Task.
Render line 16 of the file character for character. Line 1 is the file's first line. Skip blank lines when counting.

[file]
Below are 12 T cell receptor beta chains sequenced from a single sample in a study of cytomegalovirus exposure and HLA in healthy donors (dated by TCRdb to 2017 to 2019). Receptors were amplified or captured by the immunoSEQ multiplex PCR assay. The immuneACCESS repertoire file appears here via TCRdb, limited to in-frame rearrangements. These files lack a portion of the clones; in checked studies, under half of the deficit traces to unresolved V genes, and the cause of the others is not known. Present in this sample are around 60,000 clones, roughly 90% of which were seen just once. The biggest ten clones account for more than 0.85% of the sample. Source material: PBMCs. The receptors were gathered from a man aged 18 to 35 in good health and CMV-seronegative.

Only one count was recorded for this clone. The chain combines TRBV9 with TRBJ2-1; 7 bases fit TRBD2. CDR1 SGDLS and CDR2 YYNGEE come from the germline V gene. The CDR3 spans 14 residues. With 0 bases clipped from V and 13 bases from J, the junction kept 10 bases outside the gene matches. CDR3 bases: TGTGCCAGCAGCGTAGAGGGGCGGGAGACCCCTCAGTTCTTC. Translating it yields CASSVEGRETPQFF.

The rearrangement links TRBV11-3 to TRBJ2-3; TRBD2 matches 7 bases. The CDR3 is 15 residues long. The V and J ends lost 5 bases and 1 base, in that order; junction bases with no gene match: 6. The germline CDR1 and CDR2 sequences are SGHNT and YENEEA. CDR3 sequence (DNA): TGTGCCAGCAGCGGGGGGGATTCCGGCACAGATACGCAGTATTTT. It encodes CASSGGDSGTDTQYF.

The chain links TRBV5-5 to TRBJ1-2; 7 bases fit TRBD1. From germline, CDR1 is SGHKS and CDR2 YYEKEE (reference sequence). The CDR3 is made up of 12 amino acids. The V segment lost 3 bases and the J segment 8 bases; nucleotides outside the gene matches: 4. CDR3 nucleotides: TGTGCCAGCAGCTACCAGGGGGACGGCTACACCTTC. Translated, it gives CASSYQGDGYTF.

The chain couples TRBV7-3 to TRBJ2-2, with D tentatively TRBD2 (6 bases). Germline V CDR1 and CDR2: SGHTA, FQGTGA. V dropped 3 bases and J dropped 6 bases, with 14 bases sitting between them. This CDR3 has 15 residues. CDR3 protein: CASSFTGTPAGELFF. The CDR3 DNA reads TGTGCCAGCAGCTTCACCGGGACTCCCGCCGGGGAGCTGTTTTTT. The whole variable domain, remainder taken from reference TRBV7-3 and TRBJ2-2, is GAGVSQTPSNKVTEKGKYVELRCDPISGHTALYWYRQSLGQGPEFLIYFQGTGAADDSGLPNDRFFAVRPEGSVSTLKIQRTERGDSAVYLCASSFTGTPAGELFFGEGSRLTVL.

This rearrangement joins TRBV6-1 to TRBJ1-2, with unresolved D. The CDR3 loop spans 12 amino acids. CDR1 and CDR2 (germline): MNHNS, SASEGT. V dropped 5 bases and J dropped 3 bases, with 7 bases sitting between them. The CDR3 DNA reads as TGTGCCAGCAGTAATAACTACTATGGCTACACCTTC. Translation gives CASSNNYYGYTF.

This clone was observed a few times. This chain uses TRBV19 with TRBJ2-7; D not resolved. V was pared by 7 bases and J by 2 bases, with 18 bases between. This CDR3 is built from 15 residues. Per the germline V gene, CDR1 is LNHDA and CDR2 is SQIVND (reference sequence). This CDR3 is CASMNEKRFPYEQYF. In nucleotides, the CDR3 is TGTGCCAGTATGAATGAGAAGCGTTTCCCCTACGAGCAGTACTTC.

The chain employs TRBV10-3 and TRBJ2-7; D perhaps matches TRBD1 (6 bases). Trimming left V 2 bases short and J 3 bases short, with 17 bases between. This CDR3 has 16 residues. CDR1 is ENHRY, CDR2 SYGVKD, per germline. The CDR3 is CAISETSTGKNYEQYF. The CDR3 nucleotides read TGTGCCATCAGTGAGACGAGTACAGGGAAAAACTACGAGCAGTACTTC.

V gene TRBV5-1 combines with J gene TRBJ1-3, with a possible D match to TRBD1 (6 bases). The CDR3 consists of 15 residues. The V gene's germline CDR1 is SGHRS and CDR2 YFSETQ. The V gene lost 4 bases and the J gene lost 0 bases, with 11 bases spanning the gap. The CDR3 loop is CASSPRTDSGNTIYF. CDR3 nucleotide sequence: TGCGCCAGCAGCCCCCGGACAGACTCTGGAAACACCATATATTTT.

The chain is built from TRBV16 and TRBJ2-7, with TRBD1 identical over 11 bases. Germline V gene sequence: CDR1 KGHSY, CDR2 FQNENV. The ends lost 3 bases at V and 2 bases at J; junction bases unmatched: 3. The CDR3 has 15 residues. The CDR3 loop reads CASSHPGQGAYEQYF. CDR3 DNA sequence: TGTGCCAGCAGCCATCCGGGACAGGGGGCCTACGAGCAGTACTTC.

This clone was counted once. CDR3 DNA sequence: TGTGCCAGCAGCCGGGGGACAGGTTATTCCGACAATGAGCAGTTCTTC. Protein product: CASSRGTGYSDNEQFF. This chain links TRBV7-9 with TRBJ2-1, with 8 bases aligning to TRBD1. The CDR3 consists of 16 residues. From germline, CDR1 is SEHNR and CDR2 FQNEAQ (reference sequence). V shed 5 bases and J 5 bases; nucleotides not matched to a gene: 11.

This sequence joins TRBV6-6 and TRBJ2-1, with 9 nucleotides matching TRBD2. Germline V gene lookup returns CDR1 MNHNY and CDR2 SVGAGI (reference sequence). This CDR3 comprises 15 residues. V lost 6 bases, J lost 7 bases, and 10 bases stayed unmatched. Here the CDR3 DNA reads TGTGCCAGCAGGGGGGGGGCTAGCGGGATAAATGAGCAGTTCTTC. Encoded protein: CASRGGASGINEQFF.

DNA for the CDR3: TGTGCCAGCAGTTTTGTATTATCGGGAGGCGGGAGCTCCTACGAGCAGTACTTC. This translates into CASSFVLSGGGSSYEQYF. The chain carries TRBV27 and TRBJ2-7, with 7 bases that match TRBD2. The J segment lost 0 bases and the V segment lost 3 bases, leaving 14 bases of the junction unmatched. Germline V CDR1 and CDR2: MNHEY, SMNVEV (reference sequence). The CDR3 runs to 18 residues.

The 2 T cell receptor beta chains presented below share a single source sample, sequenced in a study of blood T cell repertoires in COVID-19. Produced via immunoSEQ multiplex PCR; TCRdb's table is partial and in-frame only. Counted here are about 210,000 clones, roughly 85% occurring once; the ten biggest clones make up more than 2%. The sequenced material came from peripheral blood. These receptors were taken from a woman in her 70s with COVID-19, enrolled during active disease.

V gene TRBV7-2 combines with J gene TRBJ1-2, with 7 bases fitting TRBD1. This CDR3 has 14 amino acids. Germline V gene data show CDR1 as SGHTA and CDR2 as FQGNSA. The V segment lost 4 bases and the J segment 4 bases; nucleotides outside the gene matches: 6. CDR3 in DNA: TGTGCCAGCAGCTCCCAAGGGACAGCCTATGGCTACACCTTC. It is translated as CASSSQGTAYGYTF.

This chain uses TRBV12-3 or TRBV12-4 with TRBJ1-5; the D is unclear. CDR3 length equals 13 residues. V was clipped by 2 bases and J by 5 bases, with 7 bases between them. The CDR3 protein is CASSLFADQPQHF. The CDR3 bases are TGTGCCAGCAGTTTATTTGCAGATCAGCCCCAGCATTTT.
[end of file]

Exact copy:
This chain uses TRBV12-3 or TRBV12-4 with TRBJ1-5; the D is unclear. CDR3 length equals 13 residues. V was clipped by 2 bases and J by 5 bases, with 7 bases between them. The CDR3 protein is CASSLFADQPQHF. The CDR3 bases are TGTGCCAGCAGTTTATTTGCAGATCAGCCCCAGCATTTT.